Elizabethton, Carter County receive grants for water construction projects

Published 11:35 am Friday, January 6, 2023

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Both the City of Elizabethton and Carter County are among recipients of grants from Tennessee’s American Rescue Plan, part of which the Tennessee Department of Environment and Conservation (TDEC) is administering in the form of drinking water, wastewater, and stormwater infrastructure grants.
Carter County will receive a collaborative grant of $7,487,770 in conjunction with the Carderview Utility District, City of Elizabethton, First Utility District of Carter County, Hampton Utility District, Peters Hollow Water System, Roan Mountain Utility District, Siam Utility District, South Elizabethton Utility District, and Watauga River Regional Water Authority plan to utilize ARP funding to support 21 drinking water projects. These projects will address critical priority areas including the establishment of an Asset Management Plan, replacement of old water lines, and reducing significant water loss in the distribution system.
The City of Elizabethton was awarded a non-collaborative grant of $2,431,279. The City plans to utilize ARP funding to complete the second phase of its water meter installation project. This project will allow continuous monitoring of the system through customer meters, production meters, and zone meters at pump stations and greatly reduce losses from unexpected leaks.
Overall, TDEC awarded 24 grants totaling $125,954,007 from the state’s American Rescue Plan fund.
The grants announced Friday follow the announcement of 18 grants totaling $72,496,030 from the ARP fund in August and October, bringing the total awarded by TDEC year-to-date to $198,450,037. The grants announced this week include two collaborative grants and 22 non-collaborative grants to execute drinking water, wastewater, and stormwater infrastructure planning, design, and construction projects.
Tennessee received $3.725 billion from the ARP, and the state’s Financial Stimulus Accountability Group dedicated $1.35 billion of those funds to TDEC to support water projects in communities throughout Tennessee. Of the $1.35 billion, approximately $1 billion was designated for non-competitive formula-based grants offered to counties and eligible cities. The remaining funds will go to state-initiated projects and competitive grants.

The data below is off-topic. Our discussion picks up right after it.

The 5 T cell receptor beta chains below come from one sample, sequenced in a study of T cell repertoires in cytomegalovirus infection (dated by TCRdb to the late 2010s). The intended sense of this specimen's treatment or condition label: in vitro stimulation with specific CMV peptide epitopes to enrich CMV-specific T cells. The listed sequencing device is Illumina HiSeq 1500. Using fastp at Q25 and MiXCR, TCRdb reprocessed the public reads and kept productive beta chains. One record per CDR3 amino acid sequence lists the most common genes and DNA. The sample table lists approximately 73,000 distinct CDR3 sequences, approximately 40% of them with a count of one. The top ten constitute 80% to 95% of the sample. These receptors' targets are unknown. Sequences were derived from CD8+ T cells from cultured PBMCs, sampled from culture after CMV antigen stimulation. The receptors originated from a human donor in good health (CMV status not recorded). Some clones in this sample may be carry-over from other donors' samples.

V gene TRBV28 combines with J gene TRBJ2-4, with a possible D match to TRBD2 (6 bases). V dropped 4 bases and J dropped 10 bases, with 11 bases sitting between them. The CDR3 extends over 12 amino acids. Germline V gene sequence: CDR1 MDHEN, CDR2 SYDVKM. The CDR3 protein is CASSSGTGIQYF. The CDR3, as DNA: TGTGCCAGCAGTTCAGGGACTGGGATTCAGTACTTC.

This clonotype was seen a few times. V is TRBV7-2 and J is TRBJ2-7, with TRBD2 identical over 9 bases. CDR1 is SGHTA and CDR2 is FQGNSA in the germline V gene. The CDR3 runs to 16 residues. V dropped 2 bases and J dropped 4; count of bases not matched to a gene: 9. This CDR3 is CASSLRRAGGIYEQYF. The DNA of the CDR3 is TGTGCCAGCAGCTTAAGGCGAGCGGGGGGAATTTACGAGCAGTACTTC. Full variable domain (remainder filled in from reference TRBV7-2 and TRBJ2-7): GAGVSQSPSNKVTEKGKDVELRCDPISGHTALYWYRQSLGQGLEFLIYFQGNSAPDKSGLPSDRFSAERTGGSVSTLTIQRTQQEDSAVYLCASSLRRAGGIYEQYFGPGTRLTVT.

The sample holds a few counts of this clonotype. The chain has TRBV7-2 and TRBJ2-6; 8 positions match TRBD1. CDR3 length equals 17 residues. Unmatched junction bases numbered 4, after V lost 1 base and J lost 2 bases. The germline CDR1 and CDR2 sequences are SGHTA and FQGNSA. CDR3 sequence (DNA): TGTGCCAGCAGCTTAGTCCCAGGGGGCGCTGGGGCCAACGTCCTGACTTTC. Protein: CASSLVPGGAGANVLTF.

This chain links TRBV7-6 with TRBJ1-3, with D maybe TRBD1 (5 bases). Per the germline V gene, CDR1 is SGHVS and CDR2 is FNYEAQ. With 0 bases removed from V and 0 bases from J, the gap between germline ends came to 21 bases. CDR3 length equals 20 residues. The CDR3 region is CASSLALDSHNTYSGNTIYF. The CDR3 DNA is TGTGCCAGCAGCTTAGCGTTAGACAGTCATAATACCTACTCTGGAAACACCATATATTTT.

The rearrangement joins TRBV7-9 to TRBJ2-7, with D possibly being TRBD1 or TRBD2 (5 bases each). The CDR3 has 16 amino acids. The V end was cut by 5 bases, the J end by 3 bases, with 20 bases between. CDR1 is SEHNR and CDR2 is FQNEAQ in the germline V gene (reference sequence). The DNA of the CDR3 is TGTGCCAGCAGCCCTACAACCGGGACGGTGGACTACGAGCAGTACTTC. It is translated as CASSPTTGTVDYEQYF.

“These grants will address important water infrastructure needs throughout our state, especially those among disadvantaged communities,” Gov. Bill Lee said. “We look forward to the improvements the projects will bring, and we commend the communities who have gone through the application process.”
“More than ever, infrastructure is critically important to our local communities,” said Lt. Gov. Randy McNally, R-Oak Ridge. “This money will allow cities and towns to address deficiencies and make improvements that will pay dividends not just in the present but in the years to come as well. I greatly appreciate the work of the governor and my colleagues on the Fiscal Accountability Group for their work in making sure these funds were spent appropriately and efficiently.”
“We continue experiencing considerable growth across the state, and many of our communities require additional resources to address their evolving needs,” said Speaker of the House Cameron Sexton, R-Crossville. “These grants will play a major role in ensuring cities and towns have access to infrastructure solutions that will enable them to continue thriving so Tennessee remains a preferred destination for both businesses and families.”
“We are grateful to the local applicants, and we anticipate excellent results from these grants,” said TDEC Commissioner David Salyers. “This shows that Tennessee recognizes the need for improved water infrastructure, and we are grateful for the leadership of Governor Lee and the General Assembly in seeing that communities get this assistance.”

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